Assuming Jesus was illegitimate,as he was growing up,rumours would have left a mark on him.Jesus’ obsession with “his” Father always sounded compensatory to me,as he didn’t know who his father was. A Heavenly Father.Conjecture,no doubt,but perhaps relevant.

    Your thoughts?
    BTW,I’m signed for your May Israel trip.I spend a few months every year in Israel,but never been on a trip like that.
    Very exciting!

    • JDTabor September 29, 2023 at 7:52 am

      I look forward to spending time with you next May. It is indeed a unique trip. It filled up in three days but I will plan another for those who are interested, there is a waiting list. As for Pantera, I don’t think the rape thesis is likely for some of the reasons I stated. I do recommend folks interested read Jane Schubert’s book, The Illegitimacy of Jesus. She was a fine New Testament scholar and the book is broad and literary, as well as historical. It is a wonderful piece of work. Also some of Bruce Chilton’s work.

  4. Dorothy September 25, 2023 at 4:14 pm

    Hello, Dr. Tabor.

    Is it possible that Mary’s τεκτον/carpenter husband was actually named Pantera and not Joseph? That “Joseph” was simply the name that Matthew chose to assign to Jesus’s putative father, and that his choice was subsequently followed by Luke? (This would mean Luke had some knowledge of Matthew’s gospel; or vice versa if Luke was first). After all, neither Matthew nor Luke had any problem making up entire genealogies, so why stick at the name of their main character’s father? Isn’t it possible that, by the time they were writing, some eighty years after Jesus’s birth, the name of the supposed father would have been forgotten? What I’m suggesting is that the Christmas story really should be about Mary and Pantera, instead of Mary and Joseph.

    Or could Joseph had been called Joseph Pantera, Joseph the Panther? That would certainly give him a whole new image.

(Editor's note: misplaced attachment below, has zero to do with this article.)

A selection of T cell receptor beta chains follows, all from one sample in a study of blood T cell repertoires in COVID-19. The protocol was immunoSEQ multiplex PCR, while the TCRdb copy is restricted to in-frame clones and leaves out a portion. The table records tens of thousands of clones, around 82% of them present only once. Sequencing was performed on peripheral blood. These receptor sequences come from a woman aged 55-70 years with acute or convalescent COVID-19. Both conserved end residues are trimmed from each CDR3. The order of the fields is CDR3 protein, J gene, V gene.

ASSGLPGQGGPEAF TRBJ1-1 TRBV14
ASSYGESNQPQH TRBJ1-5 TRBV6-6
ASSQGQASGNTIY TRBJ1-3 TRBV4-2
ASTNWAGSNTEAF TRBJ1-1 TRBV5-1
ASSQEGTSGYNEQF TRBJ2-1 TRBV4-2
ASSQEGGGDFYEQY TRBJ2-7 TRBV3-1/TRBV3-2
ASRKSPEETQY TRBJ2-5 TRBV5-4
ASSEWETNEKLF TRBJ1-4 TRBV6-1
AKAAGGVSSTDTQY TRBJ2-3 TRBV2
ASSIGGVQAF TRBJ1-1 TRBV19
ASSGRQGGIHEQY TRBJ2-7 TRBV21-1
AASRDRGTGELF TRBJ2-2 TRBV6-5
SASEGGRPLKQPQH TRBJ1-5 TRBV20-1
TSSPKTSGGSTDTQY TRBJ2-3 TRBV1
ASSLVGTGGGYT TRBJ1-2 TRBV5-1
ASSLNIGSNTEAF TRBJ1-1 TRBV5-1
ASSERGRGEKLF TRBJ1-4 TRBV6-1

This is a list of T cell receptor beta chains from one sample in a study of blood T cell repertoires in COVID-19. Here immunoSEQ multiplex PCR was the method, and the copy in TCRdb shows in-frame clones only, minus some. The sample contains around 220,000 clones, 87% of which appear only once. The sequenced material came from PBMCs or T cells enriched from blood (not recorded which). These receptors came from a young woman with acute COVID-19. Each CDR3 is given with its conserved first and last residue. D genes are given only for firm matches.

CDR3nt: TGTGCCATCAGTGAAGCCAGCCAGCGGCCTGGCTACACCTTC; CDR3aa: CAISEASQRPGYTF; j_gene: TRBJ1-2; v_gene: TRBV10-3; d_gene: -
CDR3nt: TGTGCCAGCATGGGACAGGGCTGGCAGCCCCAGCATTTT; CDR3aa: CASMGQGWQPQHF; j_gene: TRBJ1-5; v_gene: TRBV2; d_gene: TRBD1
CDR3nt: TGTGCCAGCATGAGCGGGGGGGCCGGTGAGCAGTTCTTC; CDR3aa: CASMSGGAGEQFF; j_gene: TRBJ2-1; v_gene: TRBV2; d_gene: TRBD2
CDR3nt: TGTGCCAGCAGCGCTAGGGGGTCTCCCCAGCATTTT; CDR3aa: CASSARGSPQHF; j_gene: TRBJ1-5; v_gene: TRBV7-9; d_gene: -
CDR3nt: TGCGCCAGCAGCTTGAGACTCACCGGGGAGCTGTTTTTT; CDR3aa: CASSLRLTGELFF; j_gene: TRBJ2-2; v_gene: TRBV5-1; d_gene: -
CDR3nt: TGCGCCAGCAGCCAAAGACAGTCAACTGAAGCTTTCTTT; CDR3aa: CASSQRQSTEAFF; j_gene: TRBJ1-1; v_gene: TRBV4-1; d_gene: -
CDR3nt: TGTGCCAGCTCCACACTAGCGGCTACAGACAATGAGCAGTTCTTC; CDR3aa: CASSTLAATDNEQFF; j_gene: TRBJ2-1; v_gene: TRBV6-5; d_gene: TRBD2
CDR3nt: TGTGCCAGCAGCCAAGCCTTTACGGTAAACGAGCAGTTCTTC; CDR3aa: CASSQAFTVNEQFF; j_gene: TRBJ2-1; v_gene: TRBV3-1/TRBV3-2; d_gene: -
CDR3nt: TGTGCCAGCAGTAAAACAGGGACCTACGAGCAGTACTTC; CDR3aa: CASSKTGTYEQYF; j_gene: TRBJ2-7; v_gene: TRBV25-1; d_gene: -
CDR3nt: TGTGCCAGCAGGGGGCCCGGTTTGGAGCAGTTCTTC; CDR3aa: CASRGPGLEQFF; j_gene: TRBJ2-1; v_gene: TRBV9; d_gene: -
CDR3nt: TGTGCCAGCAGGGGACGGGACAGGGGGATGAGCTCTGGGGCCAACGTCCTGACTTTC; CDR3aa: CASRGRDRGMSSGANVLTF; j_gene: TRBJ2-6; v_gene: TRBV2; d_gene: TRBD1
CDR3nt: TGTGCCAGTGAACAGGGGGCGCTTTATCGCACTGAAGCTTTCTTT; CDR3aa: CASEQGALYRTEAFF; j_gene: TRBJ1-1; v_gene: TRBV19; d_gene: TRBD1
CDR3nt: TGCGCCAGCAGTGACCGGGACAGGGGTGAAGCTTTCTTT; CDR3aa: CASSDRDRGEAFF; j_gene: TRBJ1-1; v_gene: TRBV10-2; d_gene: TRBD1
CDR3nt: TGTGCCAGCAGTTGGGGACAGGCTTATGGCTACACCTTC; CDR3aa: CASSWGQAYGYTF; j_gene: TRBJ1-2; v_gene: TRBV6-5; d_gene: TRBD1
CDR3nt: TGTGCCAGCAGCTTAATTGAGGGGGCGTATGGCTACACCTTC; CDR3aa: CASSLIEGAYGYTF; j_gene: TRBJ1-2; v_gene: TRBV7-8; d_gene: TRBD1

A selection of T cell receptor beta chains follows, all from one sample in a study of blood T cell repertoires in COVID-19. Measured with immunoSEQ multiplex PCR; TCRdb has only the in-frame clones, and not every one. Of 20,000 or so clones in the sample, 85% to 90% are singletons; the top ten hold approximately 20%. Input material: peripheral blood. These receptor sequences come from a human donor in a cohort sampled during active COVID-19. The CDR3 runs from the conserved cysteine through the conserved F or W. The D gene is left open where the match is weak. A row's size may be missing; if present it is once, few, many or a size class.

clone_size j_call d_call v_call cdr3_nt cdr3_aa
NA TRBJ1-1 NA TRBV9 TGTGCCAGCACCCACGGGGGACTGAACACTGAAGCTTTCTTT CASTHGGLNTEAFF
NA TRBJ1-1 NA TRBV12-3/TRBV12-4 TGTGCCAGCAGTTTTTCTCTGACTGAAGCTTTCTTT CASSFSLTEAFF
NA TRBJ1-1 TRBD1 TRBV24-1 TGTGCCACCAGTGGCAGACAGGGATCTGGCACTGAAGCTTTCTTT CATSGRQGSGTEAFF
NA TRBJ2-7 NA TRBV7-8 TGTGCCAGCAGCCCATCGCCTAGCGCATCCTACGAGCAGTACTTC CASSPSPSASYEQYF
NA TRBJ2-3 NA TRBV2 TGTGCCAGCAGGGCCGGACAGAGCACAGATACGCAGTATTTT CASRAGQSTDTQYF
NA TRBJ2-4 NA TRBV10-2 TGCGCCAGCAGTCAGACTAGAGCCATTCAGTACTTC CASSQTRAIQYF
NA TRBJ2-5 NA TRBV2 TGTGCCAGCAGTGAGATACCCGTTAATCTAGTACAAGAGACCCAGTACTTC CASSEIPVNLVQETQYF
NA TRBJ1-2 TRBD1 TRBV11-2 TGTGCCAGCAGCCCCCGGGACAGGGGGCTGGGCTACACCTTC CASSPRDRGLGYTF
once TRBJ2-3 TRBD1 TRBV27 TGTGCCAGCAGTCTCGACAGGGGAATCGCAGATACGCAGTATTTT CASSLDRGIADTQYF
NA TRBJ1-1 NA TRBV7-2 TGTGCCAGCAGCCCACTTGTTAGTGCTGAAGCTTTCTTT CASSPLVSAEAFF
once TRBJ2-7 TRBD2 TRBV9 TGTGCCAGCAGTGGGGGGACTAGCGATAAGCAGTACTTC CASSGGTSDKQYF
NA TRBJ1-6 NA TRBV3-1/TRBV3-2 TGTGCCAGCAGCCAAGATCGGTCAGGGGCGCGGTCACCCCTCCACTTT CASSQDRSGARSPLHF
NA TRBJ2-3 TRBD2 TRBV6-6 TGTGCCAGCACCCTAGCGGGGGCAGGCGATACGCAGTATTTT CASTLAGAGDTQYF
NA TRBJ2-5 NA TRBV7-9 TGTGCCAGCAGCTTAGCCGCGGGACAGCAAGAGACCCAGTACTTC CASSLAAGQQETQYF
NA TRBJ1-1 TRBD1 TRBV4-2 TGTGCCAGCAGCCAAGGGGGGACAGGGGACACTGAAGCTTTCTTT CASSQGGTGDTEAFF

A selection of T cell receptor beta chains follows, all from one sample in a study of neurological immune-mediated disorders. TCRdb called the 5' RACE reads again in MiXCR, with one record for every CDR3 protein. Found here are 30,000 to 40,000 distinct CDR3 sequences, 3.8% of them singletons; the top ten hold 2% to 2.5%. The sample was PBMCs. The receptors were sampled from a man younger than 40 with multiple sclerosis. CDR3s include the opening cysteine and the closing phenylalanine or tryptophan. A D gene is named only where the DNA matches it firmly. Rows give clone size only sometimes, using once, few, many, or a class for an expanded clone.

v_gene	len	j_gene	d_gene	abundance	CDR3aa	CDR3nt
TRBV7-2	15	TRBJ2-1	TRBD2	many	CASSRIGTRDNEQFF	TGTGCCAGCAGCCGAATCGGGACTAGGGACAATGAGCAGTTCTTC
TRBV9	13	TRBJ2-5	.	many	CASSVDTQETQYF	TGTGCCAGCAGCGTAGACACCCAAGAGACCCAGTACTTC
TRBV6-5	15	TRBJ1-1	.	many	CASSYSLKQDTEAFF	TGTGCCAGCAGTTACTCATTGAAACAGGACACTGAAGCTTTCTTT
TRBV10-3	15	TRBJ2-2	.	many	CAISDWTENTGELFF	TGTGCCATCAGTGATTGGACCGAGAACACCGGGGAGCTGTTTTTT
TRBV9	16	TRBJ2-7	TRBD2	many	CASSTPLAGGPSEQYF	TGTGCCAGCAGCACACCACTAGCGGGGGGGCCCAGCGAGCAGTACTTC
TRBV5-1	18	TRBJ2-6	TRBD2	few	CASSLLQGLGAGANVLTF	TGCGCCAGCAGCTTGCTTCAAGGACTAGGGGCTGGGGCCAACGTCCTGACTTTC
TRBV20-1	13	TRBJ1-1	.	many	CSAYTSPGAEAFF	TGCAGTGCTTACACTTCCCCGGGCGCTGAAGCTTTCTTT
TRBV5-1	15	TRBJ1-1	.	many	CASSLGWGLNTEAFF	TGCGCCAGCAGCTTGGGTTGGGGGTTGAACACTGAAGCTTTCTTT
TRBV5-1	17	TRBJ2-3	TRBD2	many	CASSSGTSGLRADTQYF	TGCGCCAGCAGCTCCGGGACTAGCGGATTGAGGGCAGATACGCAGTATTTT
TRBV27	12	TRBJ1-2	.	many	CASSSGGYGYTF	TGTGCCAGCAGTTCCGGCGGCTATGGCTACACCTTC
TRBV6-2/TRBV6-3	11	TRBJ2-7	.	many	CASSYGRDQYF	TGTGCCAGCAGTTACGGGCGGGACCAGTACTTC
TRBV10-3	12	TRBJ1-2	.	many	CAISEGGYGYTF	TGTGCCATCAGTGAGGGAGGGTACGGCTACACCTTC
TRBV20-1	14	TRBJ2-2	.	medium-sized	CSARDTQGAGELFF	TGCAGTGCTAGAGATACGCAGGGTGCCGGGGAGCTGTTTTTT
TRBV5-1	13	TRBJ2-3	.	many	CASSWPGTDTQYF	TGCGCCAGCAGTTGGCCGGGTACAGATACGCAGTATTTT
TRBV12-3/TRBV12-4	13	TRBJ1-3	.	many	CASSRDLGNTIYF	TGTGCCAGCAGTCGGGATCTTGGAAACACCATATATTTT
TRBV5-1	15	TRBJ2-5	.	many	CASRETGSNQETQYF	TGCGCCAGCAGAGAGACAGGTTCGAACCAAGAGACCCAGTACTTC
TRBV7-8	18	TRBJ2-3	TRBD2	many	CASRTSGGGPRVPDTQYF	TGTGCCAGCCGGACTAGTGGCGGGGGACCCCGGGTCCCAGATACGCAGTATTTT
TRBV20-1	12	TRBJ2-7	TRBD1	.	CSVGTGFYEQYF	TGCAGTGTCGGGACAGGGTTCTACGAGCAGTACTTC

Personally, I’m disappointed that the parthenos/pantheros theory has been scrapped. It’s a lovely play on words — what solvers of British-style cryptic crosswords call a “spoonerism.”

    I enjoyed your NINT presentation yesterday. Thank you.

    • JDTabor September 29, 2023 at 8:04 am

      Well that seems to be the view of the later church fathers have comment on the name–rather than go for the pun they just say sure, it is a family name. Of course they don’t say it is Joseph! Since they believe Jesus only had God as his father. But for them it is indeed “all in the family.” Anything is “possible” in our fragmented playing field of disparate texts and bits here and there scattered over the first decades of the movement, and my attempt was to sort through them and see what might emerge. I think the early rabbinic stuff is the most valuable, set in Sepphoris, associated with Jacob of Shikin and Eliezer in the early 2nd century, and the later Babylonian versions change Yeshua ben Pantera to Yeshua HaNotzri.

      • hsourceofthebible October 1, 2023 at 12:33 am

        Let me try a few more possibilities. That is that Joseph was Jewish but of Parthian origin. And hence the reference became that Jesus was “Parthenos” (interpreted virgin born). A more literal point could be that he was born Virgo or Mary was Virgo, hence referring to Jesus ben Mary became Jesus ben Parthenos. Those who found this “Son of God” idea heretical, including scientific leaning agnostics, therefore sought many different variations including Pantera etc. The Parthians ruled Sepphori through their Hasmoneans and did have much sway in Syria. The antagonism towards Herod was because he defeated the Hasmoneans. Joseph could have been seen to have Parthian ties. Helenized Parthian influence is seen in the belt of John the Baptist, the Magi bearing gifts, etc. Joseph of Aramathea is seen as a typographic equivalent of Joseph fused with Paris who gets the body of Hector. The Feast of Joseph of Aramathea is coincidentally enough the same as Liber Pater (or Bacchus?) on March 17th — the Free Father.

        • JDTabor October 2, 2023 at 10:38 am

          There can be endless such paring of names and the like but I continue to hold that it is used as an ordinary name in our earliest sources–and they are also regionally proximate to the area of Galilee in which we find Jesus…namely the Bet Netopha valley…I also go with Tal Ilan, in reading the Pantera ossuary from Givat Hamivtar, although I know many epigraphers disagree. I trust her instincts and experience here.

          • Serene October 7, 2023 at 2:58 am

            I’ve finally read all three parts. Thanks for introducing me to cool stuff.

            “A man named Jacob of Sikhnaya (or Sikhnin) came to heal him “in the name of Yeshua ben Pantera.
            …—without any pejorative connotation whatsoever”

            What do you think about what the venerable Wiki says — that the polemics start * doubling down* on the healing and good works that Jesus performs — because he’s stolen the name of god! That’s the answer to the riddle of Matthew 21:25. It has magic.

            “The first-century rabbi, Elisha ben Abuyah, was regularly called “Acher” meaning “the Other,” to avoid using his name. Compare Yoma 66a.”